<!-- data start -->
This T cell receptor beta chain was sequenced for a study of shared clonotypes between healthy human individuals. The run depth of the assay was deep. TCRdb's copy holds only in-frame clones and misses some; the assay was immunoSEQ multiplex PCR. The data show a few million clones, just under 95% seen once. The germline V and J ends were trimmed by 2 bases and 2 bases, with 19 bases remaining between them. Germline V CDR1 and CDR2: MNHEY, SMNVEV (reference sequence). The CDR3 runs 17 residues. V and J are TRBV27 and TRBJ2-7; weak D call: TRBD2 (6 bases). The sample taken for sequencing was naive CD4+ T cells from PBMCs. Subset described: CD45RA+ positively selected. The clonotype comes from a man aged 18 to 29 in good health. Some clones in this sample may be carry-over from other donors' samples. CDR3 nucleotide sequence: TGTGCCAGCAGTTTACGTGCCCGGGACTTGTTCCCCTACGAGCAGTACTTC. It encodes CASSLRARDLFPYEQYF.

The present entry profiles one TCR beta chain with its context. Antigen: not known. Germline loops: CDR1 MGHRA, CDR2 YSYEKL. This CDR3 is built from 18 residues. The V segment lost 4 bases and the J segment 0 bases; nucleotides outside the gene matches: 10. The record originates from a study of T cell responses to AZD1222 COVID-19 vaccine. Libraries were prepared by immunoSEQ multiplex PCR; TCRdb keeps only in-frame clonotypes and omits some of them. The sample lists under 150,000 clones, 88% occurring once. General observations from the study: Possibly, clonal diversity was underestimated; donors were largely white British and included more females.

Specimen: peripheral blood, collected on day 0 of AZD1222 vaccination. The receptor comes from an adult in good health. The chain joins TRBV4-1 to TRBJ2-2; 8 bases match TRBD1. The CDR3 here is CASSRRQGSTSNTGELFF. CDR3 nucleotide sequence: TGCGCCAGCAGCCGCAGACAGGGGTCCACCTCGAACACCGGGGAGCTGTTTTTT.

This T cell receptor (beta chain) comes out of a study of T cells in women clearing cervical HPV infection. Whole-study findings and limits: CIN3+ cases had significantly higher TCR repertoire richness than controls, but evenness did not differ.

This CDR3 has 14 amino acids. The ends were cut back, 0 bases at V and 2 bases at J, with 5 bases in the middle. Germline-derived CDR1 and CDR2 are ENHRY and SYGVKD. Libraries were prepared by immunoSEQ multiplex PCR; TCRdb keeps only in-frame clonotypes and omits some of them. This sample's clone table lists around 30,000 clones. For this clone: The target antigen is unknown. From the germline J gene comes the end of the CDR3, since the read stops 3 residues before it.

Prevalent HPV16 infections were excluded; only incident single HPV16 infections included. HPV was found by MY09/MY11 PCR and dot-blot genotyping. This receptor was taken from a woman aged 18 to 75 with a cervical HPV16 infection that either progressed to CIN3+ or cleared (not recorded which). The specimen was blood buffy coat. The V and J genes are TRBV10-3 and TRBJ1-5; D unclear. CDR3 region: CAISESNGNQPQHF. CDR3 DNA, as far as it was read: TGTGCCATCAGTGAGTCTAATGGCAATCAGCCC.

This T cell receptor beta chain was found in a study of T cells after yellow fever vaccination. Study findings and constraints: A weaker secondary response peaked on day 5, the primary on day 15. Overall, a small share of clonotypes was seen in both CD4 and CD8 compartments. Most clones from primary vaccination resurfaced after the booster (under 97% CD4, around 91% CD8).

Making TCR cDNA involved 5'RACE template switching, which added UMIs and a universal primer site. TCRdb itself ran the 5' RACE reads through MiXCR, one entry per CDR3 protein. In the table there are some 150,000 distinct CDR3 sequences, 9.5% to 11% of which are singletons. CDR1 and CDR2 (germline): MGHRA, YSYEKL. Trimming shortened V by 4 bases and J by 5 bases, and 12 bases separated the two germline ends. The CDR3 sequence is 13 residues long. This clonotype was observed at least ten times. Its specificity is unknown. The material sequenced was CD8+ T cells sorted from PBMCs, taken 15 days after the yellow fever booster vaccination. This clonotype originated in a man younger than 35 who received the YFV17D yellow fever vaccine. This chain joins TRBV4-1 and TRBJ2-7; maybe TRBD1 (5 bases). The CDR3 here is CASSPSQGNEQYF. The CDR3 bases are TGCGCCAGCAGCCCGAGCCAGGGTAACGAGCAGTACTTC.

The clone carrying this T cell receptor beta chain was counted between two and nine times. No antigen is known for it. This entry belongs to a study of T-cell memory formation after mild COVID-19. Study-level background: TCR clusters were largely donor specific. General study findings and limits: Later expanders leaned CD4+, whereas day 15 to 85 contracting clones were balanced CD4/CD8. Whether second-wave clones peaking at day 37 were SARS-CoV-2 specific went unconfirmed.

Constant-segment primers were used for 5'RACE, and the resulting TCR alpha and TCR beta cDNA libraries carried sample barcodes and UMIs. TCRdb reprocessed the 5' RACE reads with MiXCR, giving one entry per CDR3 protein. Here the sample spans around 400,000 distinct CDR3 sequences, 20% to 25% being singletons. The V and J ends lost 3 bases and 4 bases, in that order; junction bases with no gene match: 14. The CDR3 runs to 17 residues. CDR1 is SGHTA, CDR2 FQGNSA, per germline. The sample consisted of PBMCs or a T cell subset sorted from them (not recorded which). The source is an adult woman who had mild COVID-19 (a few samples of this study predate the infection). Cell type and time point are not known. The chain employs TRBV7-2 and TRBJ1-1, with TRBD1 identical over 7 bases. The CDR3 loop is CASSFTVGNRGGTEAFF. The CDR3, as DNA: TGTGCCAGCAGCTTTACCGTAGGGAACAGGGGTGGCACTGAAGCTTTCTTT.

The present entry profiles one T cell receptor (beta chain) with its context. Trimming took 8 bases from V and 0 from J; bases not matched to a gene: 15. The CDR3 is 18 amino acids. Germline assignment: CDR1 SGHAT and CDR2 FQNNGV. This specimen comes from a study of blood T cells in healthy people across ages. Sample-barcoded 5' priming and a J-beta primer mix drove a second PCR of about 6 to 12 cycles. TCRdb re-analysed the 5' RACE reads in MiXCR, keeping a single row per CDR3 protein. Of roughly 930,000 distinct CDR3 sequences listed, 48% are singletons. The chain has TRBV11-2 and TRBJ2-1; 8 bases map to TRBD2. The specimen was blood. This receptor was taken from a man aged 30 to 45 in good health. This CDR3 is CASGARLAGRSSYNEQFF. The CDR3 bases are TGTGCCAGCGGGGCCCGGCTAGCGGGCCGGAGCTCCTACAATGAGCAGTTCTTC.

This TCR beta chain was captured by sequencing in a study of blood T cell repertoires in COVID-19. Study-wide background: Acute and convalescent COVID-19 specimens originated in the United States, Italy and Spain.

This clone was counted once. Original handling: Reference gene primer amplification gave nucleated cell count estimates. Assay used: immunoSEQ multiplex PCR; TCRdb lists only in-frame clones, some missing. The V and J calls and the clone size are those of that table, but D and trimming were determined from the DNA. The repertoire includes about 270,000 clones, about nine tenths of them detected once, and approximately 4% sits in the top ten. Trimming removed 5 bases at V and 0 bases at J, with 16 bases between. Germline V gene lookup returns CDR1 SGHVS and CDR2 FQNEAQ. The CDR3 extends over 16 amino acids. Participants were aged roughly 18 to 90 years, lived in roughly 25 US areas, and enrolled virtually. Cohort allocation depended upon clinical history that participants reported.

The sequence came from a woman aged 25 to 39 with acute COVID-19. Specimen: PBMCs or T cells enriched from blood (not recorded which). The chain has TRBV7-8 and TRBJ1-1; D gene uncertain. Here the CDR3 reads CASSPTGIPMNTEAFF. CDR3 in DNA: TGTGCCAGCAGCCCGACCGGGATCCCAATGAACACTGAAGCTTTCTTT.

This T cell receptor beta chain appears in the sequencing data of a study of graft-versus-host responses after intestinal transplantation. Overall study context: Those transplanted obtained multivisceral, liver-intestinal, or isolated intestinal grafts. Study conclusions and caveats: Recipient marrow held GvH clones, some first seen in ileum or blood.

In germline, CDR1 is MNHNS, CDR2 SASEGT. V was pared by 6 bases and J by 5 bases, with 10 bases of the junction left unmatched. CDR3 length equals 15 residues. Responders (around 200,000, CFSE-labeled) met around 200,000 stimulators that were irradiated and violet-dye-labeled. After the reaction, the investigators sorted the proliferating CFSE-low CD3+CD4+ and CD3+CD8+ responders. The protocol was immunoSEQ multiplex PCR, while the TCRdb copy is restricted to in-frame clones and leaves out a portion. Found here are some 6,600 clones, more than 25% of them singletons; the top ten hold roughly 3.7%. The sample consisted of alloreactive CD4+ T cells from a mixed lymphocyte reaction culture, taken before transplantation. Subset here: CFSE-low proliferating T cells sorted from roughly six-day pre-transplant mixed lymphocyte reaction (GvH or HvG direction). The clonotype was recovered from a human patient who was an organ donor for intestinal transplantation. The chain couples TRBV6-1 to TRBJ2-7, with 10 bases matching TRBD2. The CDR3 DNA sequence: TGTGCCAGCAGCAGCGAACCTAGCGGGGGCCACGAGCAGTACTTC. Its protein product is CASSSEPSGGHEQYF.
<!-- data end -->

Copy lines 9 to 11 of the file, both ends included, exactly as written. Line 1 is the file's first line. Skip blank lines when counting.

The clone carrying this T cell receptor beta chain was counted between two and nine times. No antigen is known for it. This entry belongs to a study of T-cell memory formation after mild COVID-19. Study-level background: TCR clusters were largely donor specific. General study findings and limits: Later expanders leaned CD4+, whereas day 15 to 85 contracting clones were balanced CD4/CD8. Whether second-wave clones peaking at day 37 were SARS-CoV-2 specific went unconfirmed.

Constant-segment primers were used for 5'RACE, and the resulting TCR alpha and TCR beta cDNA libraries carried sample barcodes and UMIs. TCRdb reprocessed the 5' RACE reads with MiXCR, giving one entry per CDR3 protein. Here the sample spans around 400,000 distinct CDR3 sequences, 20% to 25% being singletons. The V and J ends lost 3 bases and 4 bases, in that order; junction bases with no gene match: 14. The CDR3 runs to 17 residues. CDR1 is SGHTA, CDR2 FQGNSA, per germline. The sample consisted of PBMCs or a T cell subset sorted from them (not recorded which). The source is an adult woman who had mild COVID-19 (a few samples of this study predate the infection). Cell type and time point are not known. The chain employs TRBV7-2 and TRBJ1-1, with TRBD1 identical over 7 bases. The CDR3 loop is CASSFTVGNRGGTEAFF. The CDR3, as DNA: TGTGCCAGCAGCTTTACCGTAGGGAACAGGGGTGGCACTGAAGCTTTCTTT.

The present entry profiles one T cell receptor (beta chain) with its context. Trimming took 8 bases from V and 0 from J; bases not matched to a gene: 15. The CDR3 is 18 amino acids. Germline assignment: CDR1 SGHAT and CDR2 FQNNGV. This specimen comes from a study of blood T cells in healthy people across ages. Sample-barcoded 5' priming and a J-beta primer mix drove a second PCR of about 6 to 12 cycles. TCRdb re-analysed the 5' RACE reads in MiXCR, keeping a single row per CDR3 protein. Of roughly 930,000 distinct CDR3 sequences listed, 48% are singletons. The chain has TRBV11-2 and TRBJ2-1; 8 bases map to TRBD2. The specimen was blood. This receptor was taken from a man aged 30 to 45 in good health. This CDR3 is CASGARLAGRSSYNEQFF. The CDR3 bases are TGTGCCAGCGGGGCCCGGCTAGCGGGCCGGAGCTCCTACAATGAGCAGTTCTTC.